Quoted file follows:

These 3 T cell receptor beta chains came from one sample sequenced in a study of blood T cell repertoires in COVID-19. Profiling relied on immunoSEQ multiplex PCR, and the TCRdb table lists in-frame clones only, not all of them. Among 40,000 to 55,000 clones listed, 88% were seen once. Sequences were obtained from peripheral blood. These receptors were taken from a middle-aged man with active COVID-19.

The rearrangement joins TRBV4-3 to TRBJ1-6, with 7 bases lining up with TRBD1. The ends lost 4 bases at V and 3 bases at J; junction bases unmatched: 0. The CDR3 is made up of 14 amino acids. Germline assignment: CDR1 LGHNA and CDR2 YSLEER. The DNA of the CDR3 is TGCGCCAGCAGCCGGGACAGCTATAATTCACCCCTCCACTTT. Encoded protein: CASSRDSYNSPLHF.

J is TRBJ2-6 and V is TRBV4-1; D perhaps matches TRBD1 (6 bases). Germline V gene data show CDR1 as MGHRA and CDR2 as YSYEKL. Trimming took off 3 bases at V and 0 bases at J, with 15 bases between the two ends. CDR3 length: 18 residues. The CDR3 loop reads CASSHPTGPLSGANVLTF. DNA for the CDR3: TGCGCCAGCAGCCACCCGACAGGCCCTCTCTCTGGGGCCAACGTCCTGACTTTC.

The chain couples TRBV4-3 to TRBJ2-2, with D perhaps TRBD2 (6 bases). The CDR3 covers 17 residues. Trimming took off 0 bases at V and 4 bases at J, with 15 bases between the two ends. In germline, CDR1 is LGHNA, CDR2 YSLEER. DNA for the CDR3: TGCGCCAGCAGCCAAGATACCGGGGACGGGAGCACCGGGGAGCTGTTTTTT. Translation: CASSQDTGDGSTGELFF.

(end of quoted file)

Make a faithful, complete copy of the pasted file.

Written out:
These 3 T cell receptor beta chains came from one sample sequenced in a study of blood T cell repertoires in COVID-19. Profiling relied on immunoSEQ multiplex PCR, and the TCRdb table lists in-frame clones only, not all of them. Among 40,000 to 55,000 clones listed, 88% were seen once. Sequences were obtained from peripheral blood. These receptors were taken from a middle-aged man with active COVID-19.

The rearrangement joins TRBV4-3 to TRBJ1-6, with 7 bases lining up with TRBD1. The ends lost 4 bases at V and 3 bases at J; junction bases unmatched: 0. The CDR3 is made up of 14 amino acids. Germline assignment: CDR1 LGHNA and CDR2 YSLEER. The DNA of the CDR3 is TGCGCCAGCAGCCGGGACAGCTATAATTCACCCCTCCACTTT. Encoded protein: CASSRDSYNSPLHF.

J is TRBJ2-6 and V is TRBV4-1; D perhaps matches TRBD1 (6 bases). Germline V gene data show CDR1 as MGHRA and CDR2 as YSYEKL. Trimming took off 3 bases at V and 0 bases at J, with 15 bases between the two ends. CDR3 length: 18 residues. The CDR3 loop reads CASSHPTGPLSGANVLTF. DNA for the CDR3: TGCGCCAGCAGCCACCCGACAGGCCCTCTCTCTGGGGCCAACGTCCTGACTTTC.

The chain couples TRBV4-3 to TRBJ2-2, with D perhaps TRBD2 (6 bases). The CDR3 covers 17 residues. Trimming took off 0 bases at V and 4 bases at J, with 15 bases between the two ends. In germline, CDR1 is LGHNA, CDR2 YSLEER. DNA for the CDR3: TGCGCCAGCAGCCAAGATACCGGGGACGGGAGCACCGGGGAGCTGTTTTTT. Translation: CASSQDTGDGSTGELFF.